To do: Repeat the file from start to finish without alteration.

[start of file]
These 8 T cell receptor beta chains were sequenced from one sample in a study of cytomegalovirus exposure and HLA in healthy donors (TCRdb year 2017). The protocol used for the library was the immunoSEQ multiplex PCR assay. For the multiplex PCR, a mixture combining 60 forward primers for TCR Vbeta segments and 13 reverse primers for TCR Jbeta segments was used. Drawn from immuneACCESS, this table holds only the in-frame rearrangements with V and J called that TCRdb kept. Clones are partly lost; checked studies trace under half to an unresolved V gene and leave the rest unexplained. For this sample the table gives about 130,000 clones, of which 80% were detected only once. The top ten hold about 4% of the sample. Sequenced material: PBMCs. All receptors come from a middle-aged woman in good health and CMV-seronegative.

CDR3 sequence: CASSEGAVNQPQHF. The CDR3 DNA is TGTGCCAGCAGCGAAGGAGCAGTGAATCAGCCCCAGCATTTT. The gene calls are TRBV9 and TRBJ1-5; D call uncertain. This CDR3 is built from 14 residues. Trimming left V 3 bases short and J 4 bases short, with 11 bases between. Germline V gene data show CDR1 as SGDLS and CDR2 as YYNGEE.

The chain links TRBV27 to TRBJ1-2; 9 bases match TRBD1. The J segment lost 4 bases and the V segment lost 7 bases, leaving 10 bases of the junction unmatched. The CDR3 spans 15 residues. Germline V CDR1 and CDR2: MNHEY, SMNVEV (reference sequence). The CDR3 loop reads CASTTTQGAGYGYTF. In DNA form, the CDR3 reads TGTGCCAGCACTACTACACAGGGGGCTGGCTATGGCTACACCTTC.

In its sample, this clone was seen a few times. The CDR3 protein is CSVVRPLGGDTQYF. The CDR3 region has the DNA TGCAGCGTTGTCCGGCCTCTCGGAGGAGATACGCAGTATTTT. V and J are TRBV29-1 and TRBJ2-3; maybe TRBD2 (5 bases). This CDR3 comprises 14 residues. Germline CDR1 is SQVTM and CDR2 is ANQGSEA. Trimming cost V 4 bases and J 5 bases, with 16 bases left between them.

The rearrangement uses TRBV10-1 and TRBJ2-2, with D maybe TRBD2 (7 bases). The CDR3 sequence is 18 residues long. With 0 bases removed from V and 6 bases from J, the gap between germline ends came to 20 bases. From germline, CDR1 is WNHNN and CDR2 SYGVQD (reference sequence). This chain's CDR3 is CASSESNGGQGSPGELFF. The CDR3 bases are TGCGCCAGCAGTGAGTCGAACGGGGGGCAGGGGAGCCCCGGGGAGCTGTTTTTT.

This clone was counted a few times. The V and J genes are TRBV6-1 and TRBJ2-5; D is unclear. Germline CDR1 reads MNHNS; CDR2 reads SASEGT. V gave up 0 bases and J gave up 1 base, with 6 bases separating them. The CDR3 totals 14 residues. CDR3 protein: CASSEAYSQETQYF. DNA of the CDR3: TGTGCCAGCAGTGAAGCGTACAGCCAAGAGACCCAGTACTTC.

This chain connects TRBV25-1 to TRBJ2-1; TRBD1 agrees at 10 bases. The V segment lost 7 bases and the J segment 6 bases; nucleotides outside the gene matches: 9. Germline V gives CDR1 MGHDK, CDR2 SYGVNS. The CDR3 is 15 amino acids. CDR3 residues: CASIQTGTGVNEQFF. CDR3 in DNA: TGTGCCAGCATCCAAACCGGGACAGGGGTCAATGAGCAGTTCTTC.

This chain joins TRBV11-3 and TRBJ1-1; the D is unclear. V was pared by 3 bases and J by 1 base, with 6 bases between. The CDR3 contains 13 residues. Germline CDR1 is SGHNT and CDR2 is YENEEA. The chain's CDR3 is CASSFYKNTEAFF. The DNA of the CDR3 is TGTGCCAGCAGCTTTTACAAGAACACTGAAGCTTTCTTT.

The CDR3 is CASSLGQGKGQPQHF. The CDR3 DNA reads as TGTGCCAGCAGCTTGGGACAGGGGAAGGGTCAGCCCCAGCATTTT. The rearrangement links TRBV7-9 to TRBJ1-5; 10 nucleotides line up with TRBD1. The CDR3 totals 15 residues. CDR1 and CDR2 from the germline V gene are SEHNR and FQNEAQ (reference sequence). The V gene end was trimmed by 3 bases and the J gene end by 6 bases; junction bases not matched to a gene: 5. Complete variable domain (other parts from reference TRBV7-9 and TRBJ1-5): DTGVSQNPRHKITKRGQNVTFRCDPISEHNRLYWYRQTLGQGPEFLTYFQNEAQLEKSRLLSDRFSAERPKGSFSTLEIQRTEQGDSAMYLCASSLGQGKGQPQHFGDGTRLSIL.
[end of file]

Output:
These 8 T cell receptor beta chains were sequenced from one sample in a study of cytomegalovirus exposure and HLA in healthy donors (TCRdb year 2017). The protocol used for the library was the immunoSEQ multiplex PCR assay. For the multiplex PCR, a mixture combining 60 forward primers for TCR Vbeta segments and 13 reverse primers for TCR Jbeta segments was used. Drawn from immuneACCESS, this table holds only the in-frame rearrangements with V and J called that TCRdb kept. Clones are partly lost; checked studies trace under half to an unresolved V gene and leave the rest unexplained. For this sample the table gives about 130,000 clones, of which 80% were detected only once. The top ten hold about 4% of the sample. Sequenced material: PBMCs. All receptors come from a middle-aged woman in good health and CMV-seronegative.

CDR3 sequence: CASSEGAVNQPQHF. The CDR3 DNA is TGTGCCAGCAGCGAAGGAGCAGTGAATCAGCCCCAGCATTTT. The gene calls are TRBV9 and TRBJ1-5; D call uncertain. This CDR3 is built from 14 residues. Trimming left V 3 bases short and J 4 bases short, with 11 bases between. Germline V gene data show CDR1 as SGDLS and CDR2 as YYNGEE.

The chain links TRBV27 to TRBJ1-2; 9 bases match TRBD1. The J segment lost 4 bases and the V segment lost 7 bases, leaving 10 bases of the junction unmatched. The CDR3 spans 15 residues. Germline V CDR1 and CDR2: MNHEY, SMNVEV (reference sequence). The CDR3 loop reads CASTTTQGAGYGYTF. In DNA form, the CDR3 reads TGTGCCAGCACTACTACACAGGGGGCTGGCTATGGCTACACCTTC.

In its sample, this clone was seen a few times. The CDR3 protein is CSVVRPLGGDTQYF. The CDR3 region has the DNA TGCAGCGTTGTCCGGCCTCTCGGAGGAGATACGCAGTATTTT. V and J are TRBV29-1 and TRBJ2-3; maybe TRBD2 (5 bases). This CDR3 comprises 14 residues. Germline CDR1 is SQVTM and CDR2 is ANQGSEA. Trimming cost V 4 bases and J 5 bases, with 16 bases left between them.

The rearrangement uses TRBV10-1 and TRBJ2-2, with D maybe TRBD2 (7 bases). The CDR3 sequence is 18 residues long. With 0 bases removed from V and 6 bases from J, the gap between germline ends came to 20 bases. From germline, CDR1 is WNHNN and CDR2 SYGVQD (reference sequence). This chain's CDR3 is CASSESNGGQGSPGELFF. The CDR3 bases are TGCGCCAGCAGTGAGTCGAACGGGGGGCAGGGGAGCCCCGGGGAGCTGTTTTTT.

This clone was counted a few times. The V and J genes are TRBV6-1 and TRBJ2-5; D is unclear. Germline CDR1 reads MNHNS; CDR2 reads SASEGT. V gave up 0 bases and J gave up 1 base, with 6 bases separating them. The CDR3 totals 14 residues. CDR3 protein: CASSEAYSQETQYF. DNA of the CDR3: TGTGCCAGCAGTGAAGCGTACAGCCAAGAGACCCAGTACTTC.

This chain connects TRBV25-1 to TRBJ2-1; TRBD1 agrees at 10 bases. The V segment lost 7 bases and the J segment 6 bases; nucleotides outside the gene matches: 9. Germline V gives CDR1 MGHDK, CDR2 SYGVNS. The CDR3 is 15 amino acids. CDR3 residues: CASIQTGTGVNEQFF. CDR3 in DNA: TGTGCCAGCATCCAAACCGGGACAGGGGTCAATGAGCAGTTCTTC.

This chain joins TRBV11-3 and TRBJ1-1; the D is unclear. V was pared by 3 bases and J by 1 base, with 6 bases between. The CDR3 contains 13 residues. Germline CDR1 is SGHNT and CDR2 is YENEEA. The chain's CDR3 is CASSFYKNTEAFF. The DNA of the CDR3 is TGTGCCAGCAGCTTTTACAAGAACACTGAAGCTTTCTTT.

The CDR3 is CASSLGQGKGQPQHF. The CDR3 DNA reads as TGTGCCAGCAGCTTGGGACAGGGGAAGGGTCAGCCCCAGCATTTT. The rearrangement links TRBV7-9 to TRBJ1-5; 10 nucleotides line up with TRBD1. The CDR3 totals 15 residues. CDR1 and CDR2 from the germline V gene are SEHNR and FQNEAQ (reference sequence). The V gene end was trimmed by 3 bases and the J gene end by 6 bases; junction bases not matched to a gene: 5. Complete variable domain (other parts from reference TRBV7-9 and TRBJ1-5): DTGVSQNPRHKITKRGQNVTFRCDPISEHNRLYWYRQTLGQGPEFLTYFQNEAQLEKSRLLSDRFSAERPKGSFSTLEIQRTEQGDSAMYLCASSLGQGKGQPQHFGDGTRLSIL.